Review: Geographic population structure analysis of worldwide human populations infers their biogeographical origins

This post is by Joe Pickrell, and is part of an experiment where I will be posting summaries and critiques of the main points of papers I review for journals. Apologies in advance for any misunderstandings and errors on my end; please correct these in the comments.

TL;DR: I have a conceptual disagreement with a paper on learning about the geographic origin of individuals from genetic information.

I recently reviewed a manuscript titled “Geographic population structure analysis of worldwide human populations infers their biogeographical origins”, which has now been published. Overall I found the paper difficult to review because the authors and I have fundamentally different views about what genetic information can tell us about geography. I hope to explain this a bit in this post.

(Side note: some of the authors have started a company called Prosapia Genetics to sell a product based on this paper, but in the paper write “The authors declare no competing financial interests”. This seems to run counter the spirit of these types of disclosures).

(Side note 2: Pseudonymous blogger Dienekes Pontikos notes that the method in this paper is extremely similar to one he developed a few years ago. Regardless of the intentions of the authors, I personally apologize to Dienekes for not noticing his previous work).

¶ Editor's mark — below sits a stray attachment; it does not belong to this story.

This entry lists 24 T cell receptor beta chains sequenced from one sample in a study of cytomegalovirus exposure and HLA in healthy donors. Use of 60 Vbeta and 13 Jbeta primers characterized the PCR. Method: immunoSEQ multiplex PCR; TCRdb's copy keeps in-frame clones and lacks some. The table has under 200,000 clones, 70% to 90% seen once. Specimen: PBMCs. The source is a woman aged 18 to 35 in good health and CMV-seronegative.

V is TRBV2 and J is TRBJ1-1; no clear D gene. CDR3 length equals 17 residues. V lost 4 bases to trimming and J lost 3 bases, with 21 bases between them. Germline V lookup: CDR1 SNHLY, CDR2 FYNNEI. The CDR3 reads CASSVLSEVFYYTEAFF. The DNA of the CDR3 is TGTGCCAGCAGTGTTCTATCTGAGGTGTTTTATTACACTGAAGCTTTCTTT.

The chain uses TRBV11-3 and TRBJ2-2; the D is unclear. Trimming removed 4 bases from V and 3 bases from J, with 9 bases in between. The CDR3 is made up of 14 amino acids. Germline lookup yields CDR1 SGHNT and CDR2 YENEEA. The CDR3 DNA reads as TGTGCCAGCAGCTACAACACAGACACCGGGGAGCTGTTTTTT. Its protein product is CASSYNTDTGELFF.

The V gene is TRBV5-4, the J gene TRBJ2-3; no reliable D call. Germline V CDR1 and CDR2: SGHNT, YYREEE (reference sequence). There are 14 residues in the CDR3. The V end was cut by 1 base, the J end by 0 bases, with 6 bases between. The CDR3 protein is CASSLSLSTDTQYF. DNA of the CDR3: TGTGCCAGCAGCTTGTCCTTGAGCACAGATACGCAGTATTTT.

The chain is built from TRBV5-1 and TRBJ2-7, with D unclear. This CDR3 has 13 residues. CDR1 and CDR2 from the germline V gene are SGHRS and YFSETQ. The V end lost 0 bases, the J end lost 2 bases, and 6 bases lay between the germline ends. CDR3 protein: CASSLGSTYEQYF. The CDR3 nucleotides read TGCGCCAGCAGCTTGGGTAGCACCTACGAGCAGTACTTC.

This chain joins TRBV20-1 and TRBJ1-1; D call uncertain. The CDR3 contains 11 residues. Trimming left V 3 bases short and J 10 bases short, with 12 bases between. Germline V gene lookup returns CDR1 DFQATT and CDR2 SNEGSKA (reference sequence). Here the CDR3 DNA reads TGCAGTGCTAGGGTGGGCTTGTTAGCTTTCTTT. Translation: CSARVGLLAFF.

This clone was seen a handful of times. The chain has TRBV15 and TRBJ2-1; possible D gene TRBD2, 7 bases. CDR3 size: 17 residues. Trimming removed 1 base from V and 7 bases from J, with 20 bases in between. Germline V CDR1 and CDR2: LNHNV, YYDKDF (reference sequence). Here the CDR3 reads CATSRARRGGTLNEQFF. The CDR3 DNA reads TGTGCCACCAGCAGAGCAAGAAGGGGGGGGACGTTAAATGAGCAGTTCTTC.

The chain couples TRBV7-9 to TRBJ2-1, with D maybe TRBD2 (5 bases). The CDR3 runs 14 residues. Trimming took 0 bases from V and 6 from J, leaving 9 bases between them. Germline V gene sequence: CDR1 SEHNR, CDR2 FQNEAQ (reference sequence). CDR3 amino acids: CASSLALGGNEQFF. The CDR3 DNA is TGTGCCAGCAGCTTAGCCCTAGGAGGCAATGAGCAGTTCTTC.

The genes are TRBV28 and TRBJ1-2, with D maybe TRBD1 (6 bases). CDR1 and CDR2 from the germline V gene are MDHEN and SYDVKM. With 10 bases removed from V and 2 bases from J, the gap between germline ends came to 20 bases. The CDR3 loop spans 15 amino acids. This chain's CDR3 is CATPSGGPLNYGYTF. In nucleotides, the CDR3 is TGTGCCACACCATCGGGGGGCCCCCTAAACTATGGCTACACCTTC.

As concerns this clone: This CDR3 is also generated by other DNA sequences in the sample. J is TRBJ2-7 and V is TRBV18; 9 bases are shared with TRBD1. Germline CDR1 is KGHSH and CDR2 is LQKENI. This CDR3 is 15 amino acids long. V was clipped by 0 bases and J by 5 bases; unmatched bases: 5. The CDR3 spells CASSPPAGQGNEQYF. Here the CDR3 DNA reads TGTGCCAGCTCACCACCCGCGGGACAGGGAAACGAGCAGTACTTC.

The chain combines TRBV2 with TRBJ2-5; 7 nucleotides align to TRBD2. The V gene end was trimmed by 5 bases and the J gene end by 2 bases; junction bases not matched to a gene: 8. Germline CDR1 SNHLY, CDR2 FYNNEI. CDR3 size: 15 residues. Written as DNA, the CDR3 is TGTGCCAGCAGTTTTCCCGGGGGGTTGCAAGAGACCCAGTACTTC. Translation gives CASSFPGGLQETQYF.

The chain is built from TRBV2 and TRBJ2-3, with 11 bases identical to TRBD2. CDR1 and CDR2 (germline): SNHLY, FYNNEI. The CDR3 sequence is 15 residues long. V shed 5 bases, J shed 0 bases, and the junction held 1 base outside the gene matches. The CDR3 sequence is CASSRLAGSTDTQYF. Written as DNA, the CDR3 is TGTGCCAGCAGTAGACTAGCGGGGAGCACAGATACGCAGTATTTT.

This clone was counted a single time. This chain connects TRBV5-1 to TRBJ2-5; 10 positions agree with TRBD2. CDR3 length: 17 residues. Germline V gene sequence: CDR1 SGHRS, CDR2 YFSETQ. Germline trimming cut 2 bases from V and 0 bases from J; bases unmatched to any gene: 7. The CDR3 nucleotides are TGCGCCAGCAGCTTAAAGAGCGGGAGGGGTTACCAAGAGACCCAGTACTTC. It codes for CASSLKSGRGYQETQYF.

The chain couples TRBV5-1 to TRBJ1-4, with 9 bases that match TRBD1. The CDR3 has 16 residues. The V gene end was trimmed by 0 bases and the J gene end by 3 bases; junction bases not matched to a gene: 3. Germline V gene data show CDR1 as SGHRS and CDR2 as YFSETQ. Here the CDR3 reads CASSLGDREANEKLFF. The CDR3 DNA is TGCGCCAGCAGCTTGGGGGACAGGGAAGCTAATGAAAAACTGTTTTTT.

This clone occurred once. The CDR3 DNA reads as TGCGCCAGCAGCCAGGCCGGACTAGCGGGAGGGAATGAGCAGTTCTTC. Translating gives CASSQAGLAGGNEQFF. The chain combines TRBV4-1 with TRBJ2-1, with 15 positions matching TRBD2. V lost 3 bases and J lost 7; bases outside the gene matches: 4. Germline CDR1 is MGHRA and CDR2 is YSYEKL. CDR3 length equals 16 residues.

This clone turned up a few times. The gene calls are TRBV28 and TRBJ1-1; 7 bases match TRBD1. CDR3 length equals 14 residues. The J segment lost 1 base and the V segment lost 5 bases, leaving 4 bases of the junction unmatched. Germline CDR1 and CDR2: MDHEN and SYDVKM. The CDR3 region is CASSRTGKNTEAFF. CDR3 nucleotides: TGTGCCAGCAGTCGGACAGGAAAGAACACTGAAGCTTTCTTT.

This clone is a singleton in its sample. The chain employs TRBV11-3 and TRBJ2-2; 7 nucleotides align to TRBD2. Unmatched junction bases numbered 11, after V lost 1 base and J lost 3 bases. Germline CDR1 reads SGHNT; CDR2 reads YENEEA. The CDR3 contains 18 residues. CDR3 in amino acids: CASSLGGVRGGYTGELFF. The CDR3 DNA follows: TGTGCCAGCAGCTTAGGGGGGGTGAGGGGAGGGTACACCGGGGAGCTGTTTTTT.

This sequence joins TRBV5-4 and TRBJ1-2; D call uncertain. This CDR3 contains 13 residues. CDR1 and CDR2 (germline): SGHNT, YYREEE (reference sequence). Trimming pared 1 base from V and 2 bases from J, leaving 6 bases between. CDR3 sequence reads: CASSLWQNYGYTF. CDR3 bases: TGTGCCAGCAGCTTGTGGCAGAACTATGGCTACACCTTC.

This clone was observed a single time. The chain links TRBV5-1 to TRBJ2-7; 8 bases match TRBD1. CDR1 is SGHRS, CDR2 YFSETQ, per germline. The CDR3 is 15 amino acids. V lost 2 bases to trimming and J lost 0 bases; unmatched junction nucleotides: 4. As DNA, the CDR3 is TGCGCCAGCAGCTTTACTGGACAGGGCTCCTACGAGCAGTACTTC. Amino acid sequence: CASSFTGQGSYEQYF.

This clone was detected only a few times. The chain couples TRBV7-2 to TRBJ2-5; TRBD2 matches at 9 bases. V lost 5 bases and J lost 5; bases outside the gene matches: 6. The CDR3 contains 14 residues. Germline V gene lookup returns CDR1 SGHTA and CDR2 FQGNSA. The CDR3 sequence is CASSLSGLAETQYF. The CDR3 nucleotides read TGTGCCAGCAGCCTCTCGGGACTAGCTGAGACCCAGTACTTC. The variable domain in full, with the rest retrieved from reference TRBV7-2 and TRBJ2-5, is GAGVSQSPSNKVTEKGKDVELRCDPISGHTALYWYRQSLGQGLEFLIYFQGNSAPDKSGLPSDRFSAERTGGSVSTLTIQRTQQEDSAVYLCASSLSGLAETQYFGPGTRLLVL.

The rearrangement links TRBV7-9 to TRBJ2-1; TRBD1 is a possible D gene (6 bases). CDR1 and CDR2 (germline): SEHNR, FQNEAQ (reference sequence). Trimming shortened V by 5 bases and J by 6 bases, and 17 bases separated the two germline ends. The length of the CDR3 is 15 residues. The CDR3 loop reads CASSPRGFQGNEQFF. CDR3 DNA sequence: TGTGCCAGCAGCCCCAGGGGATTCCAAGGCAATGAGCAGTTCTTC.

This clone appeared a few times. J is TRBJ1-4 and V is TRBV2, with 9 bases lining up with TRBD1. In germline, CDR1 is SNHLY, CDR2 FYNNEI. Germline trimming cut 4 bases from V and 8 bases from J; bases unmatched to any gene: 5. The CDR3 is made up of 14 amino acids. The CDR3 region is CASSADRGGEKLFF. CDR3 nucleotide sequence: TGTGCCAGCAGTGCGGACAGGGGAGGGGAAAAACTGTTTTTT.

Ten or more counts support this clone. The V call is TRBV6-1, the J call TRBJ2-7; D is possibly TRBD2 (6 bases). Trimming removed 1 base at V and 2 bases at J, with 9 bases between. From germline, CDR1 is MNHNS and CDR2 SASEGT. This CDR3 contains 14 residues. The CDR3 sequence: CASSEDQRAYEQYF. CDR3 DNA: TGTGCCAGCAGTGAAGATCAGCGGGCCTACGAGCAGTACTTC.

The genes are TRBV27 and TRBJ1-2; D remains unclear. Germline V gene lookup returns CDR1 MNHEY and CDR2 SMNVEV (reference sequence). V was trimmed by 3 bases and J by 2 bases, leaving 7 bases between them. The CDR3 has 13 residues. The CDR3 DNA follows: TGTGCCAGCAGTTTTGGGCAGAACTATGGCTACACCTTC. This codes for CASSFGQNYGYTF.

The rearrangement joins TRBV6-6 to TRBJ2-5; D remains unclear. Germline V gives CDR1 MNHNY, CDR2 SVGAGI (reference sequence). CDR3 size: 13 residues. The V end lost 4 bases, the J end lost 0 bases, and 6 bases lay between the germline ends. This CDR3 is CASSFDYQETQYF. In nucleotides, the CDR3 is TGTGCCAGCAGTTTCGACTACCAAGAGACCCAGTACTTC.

The goal of the paper and the associated method

Imagine you had my genome sequence. The goal of this paper is to develop an algorithm to place me on a map–that is, to find the latitude and longitude of my “biogeographical origins”, a concept that I think can be vaguely defined as the geographic location of my ancestors sometime in the recent past (for a European-American, maybe sometime in the last few hundred years prior to the major European migrations to the US)

One way to do this is to imagine the world as a grid (either in 2D or 3D space), and build some model for how the frequencies of genetic variants vary across space. If you had my genotypes at a number of variants, you could then find the best spot for me on this grid. This is the basic idea underlying previous work on this topic, for example in Spatial Ancestry analysis.

The authors of this paper take a different approach. Instead of explicitly modeling geographic variation in the frequencies of alleles, they first perform a clustering analysis on a reference set of individuals with known geographic locations. They then (more or less) find the clusters I fall closest to, and copy over the geographic information from those clusters. That is, if genetically I seem most similar to a reference group of French and German individuals, then they say that my “biogeographic origin” is between France and Germany.

Conceptual issue: This is a paper about genetic clustering, not about geography

Basically, geographic information plays no role in this algorithm except in a post hoc manner. Instead, this is a standard genetic clustering algorithm. This means it has the same limitations as any such algorithm. For example, in the Figure above, imagine a set of reference individuals colored according to their inferred “cluster”. Now imagine matching test individual 1 to those clusters. In this case, it’s simple: individual 1 matches cluster 1, and so copying over the geographic information from cluster 1 to individual 1 seems reasonable. But what about individual 2? This individual doesn’t match any of the reference clusters, so the algorithm can’t do anything with it. If the algorithm were truly learning about geography, this wouldn’t be the case.